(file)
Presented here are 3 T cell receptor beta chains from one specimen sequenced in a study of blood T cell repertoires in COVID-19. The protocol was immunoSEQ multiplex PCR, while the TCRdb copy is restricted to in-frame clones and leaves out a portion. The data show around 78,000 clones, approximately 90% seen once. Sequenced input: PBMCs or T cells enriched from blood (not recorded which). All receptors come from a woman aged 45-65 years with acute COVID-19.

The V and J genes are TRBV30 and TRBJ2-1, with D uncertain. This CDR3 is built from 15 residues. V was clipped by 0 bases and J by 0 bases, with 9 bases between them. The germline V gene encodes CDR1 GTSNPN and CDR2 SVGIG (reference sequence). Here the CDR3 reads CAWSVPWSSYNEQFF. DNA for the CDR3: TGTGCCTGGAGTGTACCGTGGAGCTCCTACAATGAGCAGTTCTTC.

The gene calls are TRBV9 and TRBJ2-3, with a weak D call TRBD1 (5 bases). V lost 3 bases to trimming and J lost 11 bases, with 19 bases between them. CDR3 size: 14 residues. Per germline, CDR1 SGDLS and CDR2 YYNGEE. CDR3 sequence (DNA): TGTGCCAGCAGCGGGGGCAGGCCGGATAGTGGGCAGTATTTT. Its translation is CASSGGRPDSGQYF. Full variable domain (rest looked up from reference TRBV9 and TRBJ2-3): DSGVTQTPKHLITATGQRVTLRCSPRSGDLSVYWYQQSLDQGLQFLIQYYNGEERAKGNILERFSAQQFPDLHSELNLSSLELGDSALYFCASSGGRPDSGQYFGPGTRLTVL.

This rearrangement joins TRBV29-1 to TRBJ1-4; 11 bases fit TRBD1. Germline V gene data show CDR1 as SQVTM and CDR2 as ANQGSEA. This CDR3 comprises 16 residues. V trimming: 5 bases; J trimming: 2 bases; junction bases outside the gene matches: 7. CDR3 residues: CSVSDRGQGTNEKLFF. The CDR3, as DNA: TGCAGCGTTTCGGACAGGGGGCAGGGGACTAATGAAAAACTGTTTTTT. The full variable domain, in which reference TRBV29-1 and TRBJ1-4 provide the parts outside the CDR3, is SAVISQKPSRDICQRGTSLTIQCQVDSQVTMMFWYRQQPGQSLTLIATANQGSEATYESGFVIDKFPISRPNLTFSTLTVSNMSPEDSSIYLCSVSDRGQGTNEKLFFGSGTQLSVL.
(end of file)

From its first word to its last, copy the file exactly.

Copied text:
Presented here are 3 T cell receptor beta chains from one specimen sequenced in a study of blood T cell repertoires in COVID-19. The protocol was immunoSEQ multiplex PCR, while the TCRdb copy is restricted to in-frame clones and leaves out a portion. The data show around 78,000 clones, approximately 90% seen once. Sequenced input: PBMCs or T cells enriched from blood (not recorded which). All receptors come from a woman aged 45-65 years with acute COVID-19.

The V and J genes are TRBV30 and TRBJ2-1, with D uncertain. This CDR3 is built from 15 residues. V was clipped by 0 bases and J by 0 bases, with 9 bases between them. The germline V gene encodes CDR1 GTSNPN and CDR2 SVGIG (reference sequence). Here the CDR3 reads CAWSVPWSSYNEQFF. DNA for the CDR3: TGTGCCTGGAGTGTACCGTGGAGCTCCTACAATGAGCAGTTCTTC.

The gene calls are TRBV9 and TRBJ2-3, with a weak D call TRBD1 (5 bases). V lost 3 bases to trimming and J lost 11 bases, with 19 bases between them. CDR3 size: 14 residues. Per germline, CDR1 SGDLS and CDR2 YYNGEE. CDR3 sequence (DNA): TGTGCCAGCAGCGGGGGCAGGCCGGATAGTGGGCAGTATTTT. Its translation is CASSGGRPDSGQYF. Full variable domain (rest looked up from reference TRBV9 and TRBJ2-3): DSGVTQTPKHLITATGQRVTLRCSPRSGDLSVYWYQQSLDQGLQFLIQYYNGEERAKGNILERFSAQQFPDLHSELNLSSLELGDSALYFCASSGGRPDSGQYFGPGTRLTVL.

This rearrangement joins TRBV29-1 to TRBJ1-4; 11 bases fit TRBD1. Germline V gene data show CDR1 as SQVTM and CDR2 as ANQGSEA. This CDR3 comprises 16 residues. V trimming: 5 bases; J trimming: 2 bases; junction bases outside the gene matches: 7. CDR3 residues: CSVSDRGQGTNEKLFF. The CDR3, as DNA: TGCAGCGTTTCGGACAGGGGGCAGGGGACTAATGAAAAACTGTTTTTT. The full variable domain, in which reference TRBV29-1 and TRBJ1-4 provide the parts outside the CDR3, is SAVISQKPSRDICQRGTSLTIQCQVDSQVTMMFWYRQQPGQSLTLIATANQGSEATYESGFVIDKFPISRPNLTFSTLTVSNMSPEDSSIYLCSVSDRGQGTNEKLFFGSGTQLSVL.